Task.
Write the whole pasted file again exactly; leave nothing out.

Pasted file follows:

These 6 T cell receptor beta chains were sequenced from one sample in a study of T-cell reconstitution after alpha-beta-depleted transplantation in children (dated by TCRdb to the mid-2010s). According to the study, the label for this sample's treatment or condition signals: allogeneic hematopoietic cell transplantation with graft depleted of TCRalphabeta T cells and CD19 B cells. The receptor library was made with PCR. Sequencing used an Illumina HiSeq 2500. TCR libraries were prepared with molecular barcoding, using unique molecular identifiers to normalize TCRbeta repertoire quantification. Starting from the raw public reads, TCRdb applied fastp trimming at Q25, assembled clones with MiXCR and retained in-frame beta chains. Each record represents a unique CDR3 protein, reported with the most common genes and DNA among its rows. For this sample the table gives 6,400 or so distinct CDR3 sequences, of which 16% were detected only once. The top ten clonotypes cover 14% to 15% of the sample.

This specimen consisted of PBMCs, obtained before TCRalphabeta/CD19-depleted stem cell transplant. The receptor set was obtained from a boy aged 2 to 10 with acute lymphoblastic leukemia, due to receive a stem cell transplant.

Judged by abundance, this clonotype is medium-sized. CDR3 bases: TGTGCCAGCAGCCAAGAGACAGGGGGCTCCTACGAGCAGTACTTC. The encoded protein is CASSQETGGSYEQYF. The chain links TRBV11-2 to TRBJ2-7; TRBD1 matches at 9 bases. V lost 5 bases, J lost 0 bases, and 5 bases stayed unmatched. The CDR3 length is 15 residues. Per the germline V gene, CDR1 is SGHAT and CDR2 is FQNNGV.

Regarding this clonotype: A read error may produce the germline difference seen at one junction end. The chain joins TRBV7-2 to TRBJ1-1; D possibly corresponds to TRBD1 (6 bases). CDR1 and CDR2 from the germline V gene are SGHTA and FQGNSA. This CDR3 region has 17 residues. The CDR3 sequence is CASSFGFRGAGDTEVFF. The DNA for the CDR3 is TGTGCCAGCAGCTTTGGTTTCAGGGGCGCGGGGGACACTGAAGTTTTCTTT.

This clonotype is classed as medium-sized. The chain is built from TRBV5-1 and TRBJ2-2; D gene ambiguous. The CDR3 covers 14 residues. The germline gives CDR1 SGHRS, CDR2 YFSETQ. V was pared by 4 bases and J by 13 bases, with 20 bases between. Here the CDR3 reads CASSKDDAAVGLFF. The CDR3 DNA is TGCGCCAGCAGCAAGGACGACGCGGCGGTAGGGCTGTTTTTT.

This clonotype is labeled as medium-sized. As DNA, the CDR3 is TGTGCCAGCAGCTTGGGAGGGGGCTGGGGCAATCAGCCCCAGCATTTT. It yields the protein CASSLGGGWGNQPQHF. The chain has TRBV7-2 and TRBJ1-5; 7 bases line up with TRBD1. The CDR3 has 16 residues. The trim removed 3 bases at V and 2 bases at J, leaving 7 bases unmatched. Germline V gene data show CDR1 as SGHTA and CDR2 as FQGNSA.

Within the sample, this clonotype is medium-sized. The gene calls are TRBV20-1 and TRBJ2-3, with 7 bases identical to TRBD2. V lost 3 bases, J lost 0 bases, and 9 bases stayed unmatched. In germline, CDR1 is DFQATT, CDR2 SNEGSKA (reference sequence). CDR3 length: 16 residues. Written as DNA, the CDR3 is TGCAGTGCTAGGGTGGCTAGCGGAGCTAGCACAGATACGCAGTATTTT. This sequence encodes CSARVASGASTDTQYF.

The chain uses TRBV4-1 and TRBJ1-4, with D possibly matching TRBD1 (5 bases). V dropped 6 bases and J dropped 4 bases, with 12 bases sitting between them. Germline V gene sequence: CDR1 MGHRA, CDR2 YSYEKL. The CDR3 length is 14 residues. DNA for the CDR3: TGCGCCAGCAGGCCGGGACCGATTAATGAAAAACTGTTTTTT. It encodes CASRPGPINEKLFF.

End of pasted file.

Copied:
These 6 T cell receptor beta chains were sequenced from one sample in a study of T-cell reconstitution after alpha-beta-depleted transplantation in children (dated by TCRdb to the mid-2010s). According to the study, the label for this sample's treatment or condition signals: allogeneic hematopoietic cell transplantation with graft depleted of TCRalphabeta T cells and CD19 B cells. The receptor library was made with PCR. Sequencing used an Illumina HiSeq 2500. TCR libraries were prepared with molecular barcoding, using unique molecular identifiers to normalize TCRbeta repertoire quantification. Starting from the raw public reads, TCRdb applied fastp trimming at Q25, assembled clones with MiXCR and retained in-frame beta chains. Each record represents a unique CDR3 protein, reported with the most common genes and DNA among its rows. For this sample the table gives 6,400 or so distinct CDR3 sequences, of which 16% were detected only once. The top ten clonotypes cover 14% to 15% of the sample.

This specimen consisted of PBMCs, obtained before TCRalphabeta/CD19-depleted stem cell transplant. The receptor set was obtained from a boy aged 2 to 10 with acute lymphoblastic leukemia, due to receive a stem cell transplant.

Judged by abundance, this clonotype is medium-sized. CDR3 bases: TGTGCCAGCAGCCAAGAGACAGGGGGCTCCTACGAGCAGTACTTC. The encoded protein is CASSQETGGSYEQYF. The chain links TRBV11-2 to TRBJ2-7; TRBD1 matches at 9 bases. V lost 5 bases, J lost 0 bases, and 5 bases stayed unmatched. The CDR3 length is 15 residues. Per the germline V gene, CDR1 is SGHAT and CDR2 is FQNNGV.

Regarding this clonotype: A read error may produce the germline difference seen at one junction end. The chain joins TRBV7-2 to TRBJ1-1; D possibly corresponds to TRBD1 (6 bases). CDR1 and CDR2 from the germline V gene are SGHTA and FQGNSA. This CDR3 region has 17 residues. The CDR3 sequence is CASSFGFRGAGDTEVFF. The DNA for the CDR3 is TGTGCCAGCAGCTTTGGTTTCAGGGGCGCGGGGGACACTGAAGTTTTCTTT.

This clonotype is classed as medium-sized. The chain is built from TRBV5-1 and TRBJ2-2; D gene ambiguous. The CDR3 covers 14 residues. The germline gives CDR1 SGHRS, CDR2 YFSETQ. V was pared by 4 bases and J by 13 bases, with 20 bases between. Here the CDR3 reads CASSKDDAAVGLFF. The CDR3 DNA is TGCGCCAGCAGCAAGGACGACGCGGCGGTAGGGCTGTTTTTT.

This clonotype is labeled as medium-sized. As DNA, the CDR3 is TGTGCCAGCAGCTTGGGAGGGGGCTGGGGCAATCAGCCCCAGCATTTT. It yields the protein CASSLGGGWGNQPQHF. The chain has TRBV7-2 and TRBJ1-5; 7 bases line up with TRBD1. The CDR3 has 16 residues. The trim removed 3 bases at V and 2 bases at J, leaving 7 bases unmatched. Germline V gene data show CDR1 as SGHTA and CDR2 as FQGNSA.

Within the sample, this clonotype is medium-sized. The gene calls are TRBV20-1 and TRBJ2-3, with 7 bases identical to TRBD2. V lost 3 bases, J lost 0 bases, and 9 bases stayed unmatched. In germline, CDR1 is DFQATT, CDR2 SNEGSKA (reference sequence). CDR3 length: 16 residues. Written as DNA, the CDR3 is TGCAGTGCTAGGGTGGCTAGCGGAGCTAGCACAGATACGCAGTATTTT. This sequence encodes CSARVASGASTDTQYF.

The chain uses TRBV4-1 and TRBJ1-4, with D possibly matching TRBD1 (5 bases). V dropped 6 bases and J dropped 4 bases, with 12 bases sitting between them. Germline V gene sequence: CDR1 MGHRA, CDR2 YSYEKL. The CDR3 length is 14 residues. DNA for the CDR3: TGCGCCAGCAGGCCGGGACCGATTAATGAAAAACTGTTTTTT. It encodes CASRPGPINEKLFF.